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    The first tool grabs the ends of the IC while holding down on the edges of the socket and pulls up the IC chip as you squeeze the handle. It keeps even pressure while lifting, while also applying counter pressure to the socket and not the circuit board itself. It only works on larger 24 pin(12 per side) to 40 pin chips, but is invaluable on removing prom chips.

    The second is a simple IC puller that works great on pulling the smaller DIP style chips. You have to be careful to apply even pressure upward to not bend pins, and since this does not apply counter pressure to the socket it is possible to stress the socket to board solder joints if the chip doesn't want to come out of the socket easily. I would carefully insert a small flat blade driver in each end just until you feel the chip start to move, then use the tool to pull the chip out to not bend the pins. It also works great holding chips and sockets when un-soldering so you don't burn finger tips.

    The third is a simple clamp you drop the chip in and give a squeeze. This aligns all the pins into 2 even rows with the proper spacing for a socket or in board hole layout. It only does the alignment in one direction, lining all the pins in rows, it doesn't adjust the spacing of pins in the same row, but I have found sockets tend to be more forgiving in that direction. This comes in very handy with new replacement chips, as it seems no matter the packaging the pins are always a little off from where they belong. It also assures that the pins are aligned on chips you have removed.

    There is a fourth tool for re-inserting the chips that pushes down with even pressure to re-insert, but I have found this tool is not all that much better than carefully pressing the chip down by hand.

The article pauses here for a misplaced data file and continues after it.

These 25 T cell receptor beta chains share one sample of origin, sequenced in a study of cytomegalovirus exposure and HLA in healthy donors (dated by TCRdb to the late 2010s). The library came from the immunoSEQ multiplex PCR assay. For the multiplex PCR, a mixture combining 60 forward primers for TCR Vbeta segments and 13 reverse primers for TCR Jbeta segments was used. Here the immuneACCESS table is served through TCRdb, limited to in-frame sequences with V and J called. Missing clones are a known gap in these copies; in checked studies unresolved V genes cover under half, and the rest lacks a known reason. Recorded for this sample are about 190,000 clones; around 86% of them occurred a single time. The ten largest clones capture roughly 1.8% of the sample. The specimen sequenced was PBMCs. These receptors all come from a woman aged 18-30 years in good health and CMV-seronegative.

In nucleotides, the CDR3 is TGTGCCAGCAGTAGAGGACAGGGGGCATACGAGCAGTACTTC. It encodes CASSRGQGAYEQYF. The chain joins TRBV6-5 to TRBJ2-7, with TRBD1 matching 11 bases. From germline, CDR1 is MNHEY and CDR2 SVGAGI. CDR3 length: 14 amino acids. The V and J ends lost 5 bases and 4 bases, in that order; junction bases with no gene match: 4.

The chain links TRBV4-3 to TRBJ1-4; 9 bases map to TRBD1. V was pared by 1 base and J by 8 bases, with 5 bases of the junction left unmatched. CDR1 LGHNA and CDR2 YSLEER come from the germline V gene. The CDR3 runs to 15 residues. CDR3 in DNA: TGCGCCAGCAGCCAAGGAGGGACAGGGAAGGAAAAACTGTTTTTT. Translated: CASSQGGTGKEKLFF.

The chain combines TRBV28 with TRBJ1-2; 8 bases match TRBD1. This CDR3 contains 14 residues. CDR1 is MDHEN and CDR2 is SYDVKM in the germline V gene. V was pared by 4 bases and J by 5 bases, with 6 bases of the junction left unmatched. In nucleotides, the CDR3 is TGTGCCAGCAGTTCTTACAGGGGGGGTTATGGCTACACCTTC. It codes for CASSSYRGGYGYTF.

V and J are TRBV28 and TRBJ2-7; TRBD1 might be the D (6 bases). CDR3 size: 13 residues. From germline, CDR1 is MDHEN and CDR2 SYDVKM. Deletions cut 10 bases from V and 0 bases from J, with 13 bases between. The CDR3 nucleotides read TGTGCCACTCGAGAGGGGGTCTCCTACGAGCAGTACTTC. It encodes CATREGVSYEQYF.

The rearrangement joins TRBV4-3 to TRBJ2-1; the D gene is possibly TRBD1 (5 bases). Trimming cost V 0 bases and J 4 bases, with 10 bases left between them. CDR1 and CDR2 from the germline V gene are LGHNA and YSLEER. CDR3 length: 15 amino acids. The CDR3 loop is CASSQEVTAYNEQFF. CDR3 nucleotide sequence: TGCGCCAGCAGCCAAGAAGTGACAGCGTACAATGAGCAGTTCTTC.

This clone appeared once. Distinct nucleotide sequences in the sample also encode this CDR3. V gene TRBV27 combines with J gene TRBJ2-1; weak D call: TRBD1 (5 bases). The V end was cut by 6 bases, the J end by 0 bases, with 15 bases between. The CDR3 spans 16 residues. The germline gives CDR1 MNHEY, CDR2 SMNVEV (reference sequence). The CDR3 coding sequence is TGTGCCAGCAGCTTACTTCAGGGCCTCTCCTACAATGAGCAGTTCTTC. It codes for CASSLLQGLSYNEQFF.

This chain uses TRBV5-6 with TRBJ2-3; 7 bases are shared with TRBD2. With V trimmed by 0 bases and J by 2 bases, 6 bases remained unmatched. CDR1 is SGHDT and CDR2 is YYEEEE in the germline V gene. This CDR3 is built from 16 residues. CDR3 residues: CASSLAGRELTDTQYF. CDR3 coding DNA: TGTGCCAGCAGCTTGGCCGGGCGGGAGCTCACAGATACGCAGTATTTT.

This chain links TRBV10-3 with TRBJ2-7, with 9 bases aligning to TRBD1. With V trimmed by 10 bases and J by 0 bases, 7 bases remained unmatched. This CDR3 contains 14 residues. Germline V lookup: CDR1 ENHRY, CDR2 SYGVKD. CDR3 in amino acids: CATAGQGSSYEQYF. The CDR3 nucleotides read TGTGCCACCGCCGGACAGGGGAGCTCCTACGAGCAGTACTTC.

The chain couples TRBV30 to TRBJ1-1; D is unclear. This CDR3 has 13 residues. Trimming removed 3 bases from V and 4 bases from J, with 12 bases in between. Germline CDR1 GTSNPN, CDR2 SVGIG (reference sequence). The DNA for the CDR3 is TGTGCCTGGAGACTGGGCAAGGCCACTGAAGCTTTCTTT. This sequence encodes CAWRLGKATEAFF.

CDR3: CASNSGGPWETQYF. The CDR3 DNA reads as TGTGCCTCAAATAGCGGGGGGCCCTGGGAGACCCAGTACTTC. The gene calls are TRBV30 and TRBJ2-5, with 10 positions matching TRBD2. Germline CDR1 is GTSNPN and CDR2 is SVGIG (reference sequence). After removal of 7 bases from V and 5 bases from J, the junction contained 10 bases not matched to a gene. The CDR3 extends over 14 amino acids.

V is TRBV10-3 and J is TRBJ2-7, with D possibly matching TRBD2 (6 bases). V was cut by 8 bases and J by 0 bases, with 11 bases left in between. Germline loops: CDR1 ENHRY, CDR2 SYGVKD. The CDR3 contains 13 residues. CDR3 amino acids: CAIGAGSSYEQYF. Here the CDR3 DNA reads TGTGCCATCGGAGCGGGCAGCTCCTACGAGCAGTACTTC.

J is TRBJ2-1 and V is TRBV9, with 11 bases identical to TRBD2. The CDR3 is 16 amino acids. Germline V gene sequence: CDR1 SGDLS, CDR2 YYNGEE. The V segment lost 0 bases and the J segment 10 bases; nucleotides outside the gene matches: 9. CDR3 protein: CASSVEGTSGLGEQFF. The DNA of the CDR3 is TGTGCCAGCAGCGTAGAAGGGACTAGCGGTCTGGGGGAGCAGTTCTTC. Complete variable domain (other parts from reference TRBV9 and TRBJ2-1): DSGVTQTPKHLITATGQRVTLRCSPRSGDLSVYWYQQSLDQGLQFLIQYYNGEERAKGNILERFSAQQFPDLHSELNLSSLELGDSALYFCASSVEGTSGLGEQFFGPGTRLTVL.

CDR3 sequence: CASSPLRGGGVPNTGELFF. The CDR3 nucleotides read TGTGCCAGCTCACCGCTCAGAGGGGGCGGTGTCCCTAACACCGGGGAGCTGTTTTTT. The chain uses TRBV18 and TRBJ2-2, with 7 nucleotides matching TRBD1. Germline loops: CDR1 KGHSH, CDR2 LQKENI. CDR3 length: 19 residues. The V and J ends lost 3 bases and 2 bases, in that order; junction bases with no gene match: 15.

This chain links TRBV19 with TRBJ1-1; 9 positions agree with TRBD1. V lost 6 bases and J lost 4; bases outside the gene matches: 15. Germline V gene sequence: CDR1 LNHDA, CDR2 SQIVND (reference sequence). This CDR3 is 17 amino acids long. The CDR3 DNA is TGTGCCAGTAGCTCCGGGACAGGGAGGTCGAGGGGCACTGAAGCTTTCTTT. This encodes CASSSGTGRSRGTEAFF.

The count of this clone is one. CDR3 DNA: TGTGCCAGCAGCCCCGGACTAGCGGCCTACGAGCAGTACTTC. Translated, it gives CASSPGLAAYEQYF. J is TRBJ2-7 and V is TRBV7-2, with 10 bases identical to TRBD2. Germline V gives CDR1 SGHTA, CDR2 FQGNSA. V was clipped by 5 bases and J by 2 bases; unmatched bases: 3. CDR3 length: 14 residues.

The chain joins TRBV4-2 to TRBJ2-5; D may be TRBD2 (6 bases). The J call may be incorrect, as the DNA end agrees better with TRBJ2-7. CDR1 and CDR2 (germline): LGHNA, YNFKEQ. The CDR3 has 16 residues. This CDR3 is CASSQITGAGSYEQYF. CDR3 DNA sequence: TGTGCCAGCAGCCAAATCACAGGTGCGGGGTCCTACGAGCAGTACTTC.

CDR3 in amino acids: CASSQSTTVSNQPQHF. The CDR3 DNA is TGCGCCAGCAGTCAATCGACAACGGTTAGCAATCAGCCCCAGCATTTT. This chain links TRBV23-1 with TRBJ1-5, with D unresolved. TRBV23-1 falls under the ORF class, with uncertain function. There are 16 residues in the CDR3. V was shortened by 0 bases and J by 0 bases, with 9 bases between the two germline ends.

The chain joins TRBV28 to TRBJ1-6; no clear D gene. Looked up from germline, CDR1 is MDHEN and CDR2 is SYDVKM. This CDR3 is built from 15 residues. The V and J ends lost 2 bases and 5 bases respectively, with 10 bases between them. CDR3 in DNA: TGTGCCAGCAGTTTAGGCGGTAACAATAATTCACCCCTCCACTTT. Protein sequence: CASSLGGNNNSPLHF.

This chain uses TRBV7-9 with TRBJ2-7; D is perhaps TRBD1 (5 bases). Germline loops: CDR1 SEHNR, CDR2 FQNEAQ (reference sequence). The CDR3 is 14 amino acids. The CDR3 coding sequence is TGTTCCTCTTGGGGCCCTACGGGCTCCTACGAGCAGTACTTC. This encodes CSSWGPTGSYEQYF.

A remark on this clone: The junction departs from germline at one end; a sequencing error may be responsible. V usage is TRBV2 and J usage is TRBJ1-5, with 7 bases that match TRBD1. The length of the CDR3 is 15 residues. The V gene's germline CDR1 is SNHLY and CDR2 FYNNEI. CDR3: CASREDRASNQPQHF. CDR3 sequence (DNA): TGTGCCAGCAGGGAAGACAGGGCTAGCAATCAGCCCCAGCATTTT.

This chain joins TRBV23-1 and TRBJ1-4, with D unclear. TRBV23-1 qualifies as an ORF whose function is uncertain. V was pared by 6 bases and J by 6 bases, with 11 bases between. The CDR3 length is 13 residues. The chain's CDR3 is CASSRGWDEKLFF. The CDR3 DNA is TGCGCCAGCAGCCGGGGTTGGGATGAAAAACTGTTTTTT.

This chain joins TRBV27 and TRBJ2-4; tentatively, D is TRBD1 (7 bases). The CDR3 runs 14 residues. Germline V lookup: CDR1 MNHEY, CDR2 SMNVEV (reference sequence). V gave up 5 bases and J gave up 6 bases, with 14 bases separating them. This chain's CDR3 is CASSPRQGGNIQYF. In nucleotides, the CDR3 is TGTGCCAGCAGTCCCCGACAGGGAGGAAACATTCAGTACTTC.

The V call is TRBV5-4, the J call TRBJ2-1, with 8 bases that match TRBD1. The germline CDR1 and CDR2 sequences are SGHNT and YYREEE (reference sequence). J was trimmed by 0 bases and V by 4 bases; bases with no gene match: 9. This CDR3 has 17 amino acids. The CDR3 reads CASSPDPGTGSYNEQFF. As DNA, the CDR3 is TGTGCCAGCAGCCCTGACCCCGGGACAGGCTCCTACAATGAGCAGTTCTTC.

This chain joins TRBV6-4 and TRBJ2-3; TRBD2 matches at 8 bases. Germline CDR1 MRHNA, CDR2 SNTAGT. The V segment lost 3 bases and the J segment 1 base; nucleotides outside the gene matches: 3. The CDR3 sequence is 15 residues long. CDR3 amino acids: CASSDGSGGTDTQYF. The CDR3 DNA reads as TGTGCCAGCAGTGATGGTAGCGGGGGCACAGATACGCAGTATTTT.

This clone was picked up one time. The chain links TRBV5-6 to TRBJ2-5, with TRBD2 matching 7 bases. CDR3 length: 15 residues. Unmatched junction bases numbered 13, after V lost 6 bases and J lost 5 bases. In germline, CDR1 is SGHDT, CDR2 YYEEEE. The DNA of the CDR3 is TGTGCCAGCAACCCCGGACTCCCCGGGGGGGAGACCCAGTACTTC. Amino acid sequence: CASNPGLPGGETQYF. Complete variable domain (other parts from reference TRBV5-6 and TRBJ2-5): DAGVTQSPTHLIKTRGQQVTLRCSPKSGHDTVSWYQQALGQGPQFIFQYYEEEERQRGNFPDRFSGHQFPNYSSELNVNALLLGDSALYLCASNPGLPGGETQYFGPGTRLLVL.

If you are replacing or moving or cleaning more than one or two chips these are the way to go. I know that $40-50 might seem like a lot to just swap some chips, but having the right tool for the job will help in not bending or worse breaking a pin on a chip you might not be able to replace.

    The most important things to remember are to keep counter pressure on the socket, not the board, when removing, and to place a sturdy back support under socket on the other side of the board when inserting. This keeps the stress on the printed circuit board to a minimum.

    Finally... take.....your....time... Once you get the hang of pulling and inserting chips you still need to check, double check, and triple check yourself. In cleaning our organ at church when we received it I went through and pulled and cleaned every socked chip in one cage. Which almost ended badly. I was being very methodical but got on a roll, and should have stopped to take a break sooner. I went through all cards, cleaned every card, and chip and socket. Re-assembled, powered up and had no 8' Montre or 8' Erzahler Celeste on the Great, just a horrific crying whine on those stops. I quickly killed the power, found the TG card for those stops, pulled it out, and found I put one chip in backwards. I couldn't even touch the chip it was supper hot. Luckily I just flipped the chip around and everything came back, but I have a feeling another minute and that IC would have been toast.

    -Erik

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  • myorgan
    replied
    Originally posted by toodles View Post
    I strongly recommend using an IC extractor to remove EPROMs and other IC's from their sockets. See:https://en.wikipedia.org/wiki/IC_extractor

    They are very inexpensive and very commonly available. Most any electronics supply store will have these, but also available on Amazon.com and other on-line stores. They minimize the change of bent IC pins.
    Toodles,

    Surprisingly (or not) this is the first time I heard such an animal existed. I defer to you on the extraction method, as I've only transferred one or two in my experience. I wish I had read this just before I went to the hardware store, though!:embarrassed:

    Michael

    Leave a comment:


  • toodles
    replied
    I strongly recommend using an IC extractor to remove EPROMs and other IC's from their sockets. See:https://en.wikipedia.org/wiki/IC_extractor

    They are very inexpensive and very commonly available. Most any electronics supply store will have these, but also available on Amazon.com and other on-line stores. They minimize the change of bent IC pins.

    Leave a comment: